There are no cures today for Autism Spectrum Disorders but early diagnosis and interventions are a child’s best hope for reaching his or her full potential. When we work together we can help our clients meet goals and improve in all areas of development. When serving children with Autism, we should focus on, but should not be limited to:

  • Attention to important elements in the environment
  • Limitation of actions and speech
  • Understanding what is being said
  • Communicating wants and needs appropriately
  • Appropriate toy play
  • Social interaction
  • Transitioning

Unfortunately, there is no one formula of therapy or techniques that equal guaranteed success. What is available depends on your area. Each parent, therapist and school district must do their research and seek out opportunities to help the child with autism improve to their maximum potential.

Overall autism is a heck of a wild and bumpy ride and just like the seasons change so do our children with an autism diagnosis. Growing up in the Midwest, we just never know what the weather will be. We have days of beautiful weather and likewise sometimes our weather is miserable. Being a parent of a child with autism is oh so similar. Mom and Dad you better hold on real tight, just like the changing weather in the Midwest it could indeed get wild, crazy and a few tears will fall. Remember that excellent communication between parents, therapists and teachers working together closely is the key to continued progress. When raising children on the spectrum we must remember these strategies:

  • Pick your battles – only insist on what you can back up!
  • Keep your requests or questions simple.
  • Always give concrete instructions.
  • Offer choices that at acceptable to you.
  • What’s in it for the child?
  • Make sure ALL family, therapists, friends and support system are all on the same page when working with a child with Autism.
  • Ask for help from your support network.

KEY POINTS….When interacting with children with Autism…

1. Stay Calm
2. Use Simple Language
3. Speak Slowly and Clearly
4. Explain What You Are Doing
5. Do NOT Physically Stop Self-Stimulating Behavior
6. Rephrase as Necessary
7. Give Visual Cues as Needed and DO NOT Demand Eye Contact
8. Be Specific and Avoid Figurative Language
9. Remember Each Person is Unique and May Act or React Differently, so ALWAYS Provide Love and Support.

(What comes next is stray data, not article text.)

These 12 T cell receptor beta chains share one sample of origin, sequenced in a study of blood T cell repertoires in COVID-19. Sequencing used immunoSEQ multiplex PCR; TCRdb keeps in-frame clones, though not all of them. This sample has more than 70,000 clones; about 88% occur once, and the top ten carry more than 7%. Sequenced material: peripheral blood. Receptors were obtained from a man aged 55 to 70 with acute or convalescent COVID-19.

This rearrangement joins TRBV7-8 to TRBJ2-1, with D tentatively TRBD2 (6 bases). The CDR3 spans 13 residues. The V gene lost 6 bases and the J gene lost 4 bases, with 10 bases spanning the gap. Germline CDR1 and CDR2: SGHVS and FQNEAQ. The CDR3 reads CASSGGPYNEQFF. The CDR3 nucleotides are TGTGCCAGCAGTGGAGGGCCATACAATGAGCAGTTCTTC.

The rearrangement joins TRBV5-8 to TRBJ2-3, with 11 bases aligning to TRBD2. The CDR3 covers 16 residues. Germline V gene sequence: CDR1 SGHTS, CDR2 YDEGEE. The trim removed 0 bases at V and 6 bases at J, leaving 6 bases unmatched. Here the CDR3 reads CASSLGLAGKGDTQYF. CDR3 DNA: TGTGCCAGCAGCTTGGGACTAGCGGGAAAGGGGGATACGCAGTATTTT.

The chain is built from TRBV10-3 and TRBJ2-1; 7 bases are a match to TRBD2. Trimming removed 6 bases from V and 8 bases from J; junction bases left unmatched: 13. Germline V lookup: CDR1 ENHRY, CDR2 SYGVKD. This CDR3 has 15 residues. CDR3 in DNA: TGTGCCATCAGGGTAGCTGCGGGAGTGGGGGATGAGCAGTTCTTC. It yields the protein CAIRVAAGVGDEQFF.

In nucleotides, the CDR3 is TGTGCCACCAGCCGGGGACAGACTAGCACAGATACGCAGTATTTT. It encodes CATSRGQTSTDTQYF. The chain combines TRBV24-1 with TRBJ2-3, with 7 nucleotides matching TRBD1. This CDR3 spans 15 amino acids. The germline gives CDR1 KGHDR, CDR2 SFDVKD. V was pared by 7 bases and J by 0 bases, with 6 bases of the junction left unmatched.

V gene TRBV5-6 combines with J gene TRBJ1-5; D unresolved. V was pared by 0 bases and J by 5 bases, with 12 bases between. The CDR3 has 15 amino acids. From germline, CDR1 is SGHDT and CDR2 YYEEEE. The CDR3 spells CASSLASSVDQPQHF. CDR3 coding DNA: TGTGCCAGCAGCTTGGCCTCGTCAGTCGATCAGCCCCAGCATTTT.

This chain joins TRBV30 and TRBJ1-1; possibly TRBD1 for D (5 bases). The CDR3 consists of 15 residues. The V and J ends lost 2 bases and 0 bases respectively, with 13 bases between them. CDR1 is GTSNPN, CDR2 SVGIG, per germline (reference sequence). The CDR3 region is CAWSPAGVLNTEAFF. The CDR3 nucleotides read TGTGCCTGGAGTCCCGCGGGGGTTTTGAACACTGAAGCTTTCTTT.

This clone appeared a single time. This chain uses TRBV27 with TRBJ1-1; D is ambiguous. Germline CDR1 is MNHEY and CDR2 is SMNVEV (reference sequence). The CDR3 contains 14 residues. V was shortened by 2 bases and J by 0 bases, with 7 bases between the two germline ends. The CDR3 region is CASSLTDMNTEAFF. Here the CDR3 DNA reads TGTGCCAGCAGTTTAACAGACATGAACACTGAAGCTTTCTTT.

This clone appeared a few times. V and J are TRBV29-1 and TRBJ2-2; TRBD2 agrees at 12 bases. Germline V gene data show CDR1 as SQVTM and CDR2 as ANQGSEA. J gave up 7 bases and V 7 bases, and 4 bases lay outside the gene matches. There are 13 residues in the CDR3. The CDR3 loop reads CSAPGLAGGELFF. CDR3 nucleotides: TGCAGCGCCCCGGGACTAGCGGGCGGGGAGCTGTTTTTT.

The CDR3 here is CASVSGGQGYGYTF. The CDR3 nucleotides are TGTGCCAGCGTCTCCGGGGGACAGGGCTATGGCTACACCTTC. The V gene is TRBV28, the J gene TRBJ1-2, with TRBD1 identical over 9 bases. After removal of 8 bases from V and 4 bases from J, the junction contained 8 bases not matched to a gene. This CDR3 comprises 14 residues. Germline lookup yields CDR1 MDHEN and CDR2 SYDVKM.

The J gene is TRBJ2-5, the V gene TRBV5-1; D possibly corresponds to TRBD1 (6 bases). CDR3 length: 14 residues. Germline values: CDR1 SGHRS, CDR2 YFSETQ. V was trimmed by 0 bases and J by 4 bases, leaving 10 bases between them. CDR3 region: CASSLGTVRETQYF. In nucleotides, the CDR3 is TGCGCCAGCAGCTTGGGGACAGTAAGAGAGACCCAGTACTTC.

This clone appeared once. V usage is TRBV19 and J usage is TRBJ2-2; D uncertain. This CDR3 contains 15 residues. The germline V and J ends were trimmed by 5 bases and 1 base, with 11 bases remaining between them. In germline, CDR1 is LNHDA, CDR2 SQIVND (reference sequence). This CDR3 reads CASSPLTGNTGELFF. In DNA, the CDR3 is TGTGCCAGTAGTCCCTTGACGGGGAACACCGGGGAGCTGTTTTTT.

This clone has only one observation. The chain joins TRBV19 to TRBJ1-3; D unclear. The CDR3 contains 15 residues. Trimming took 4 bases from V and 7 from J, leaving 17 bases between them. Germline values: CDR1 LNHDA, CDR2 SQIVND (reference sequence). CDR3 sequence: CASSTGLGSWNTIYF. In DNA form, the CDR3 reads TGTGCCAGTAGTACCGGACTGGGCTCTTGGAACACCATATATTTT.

So to all of those in the trenches with me, the month of April is for you. Happy Autism Awareness is for you…to all who have ever heard the words your child has autism, to those with the child who would not sleep, who would not eat, who would not talk, who watched other children achieve the simplest of milestones, to those who searched for the latest and greatest in therapy techniques, to those who watched their child struggle with huge sensory issues, to those who worried about the financial side of raising a child with autism, to those trapped in the craziest of obsessions, to the parents who had to work so hard on their own marriage because the special needs journey is no joke, to the Mom who pushed her child on a swing for hours at a time, to the one trapped in a world of constant anxiety and fear of change and the unknown…this month is for YOU.

The hard work pays off in a very BIG way. The child diagnosed at 2 is not the end of your journey. Your daily prayers will be answered even bigger than you can imagine. One day you will look in the eyes of your child and admit that wow she is going to be ok. She will indeed be just fine. She was made for an exact purpose. Hold on tight because it will be a roller coaster of emotions, but one day you will look back and the truth is you would have not changed a thing. You are braver, stronger, and blessed beyond measure because of a child with Autism. Happy Autism Awareness Month to all of you Momma Bears and Daddies too!

Click here to learn more about my course, “Autism: Across the Spectrum.”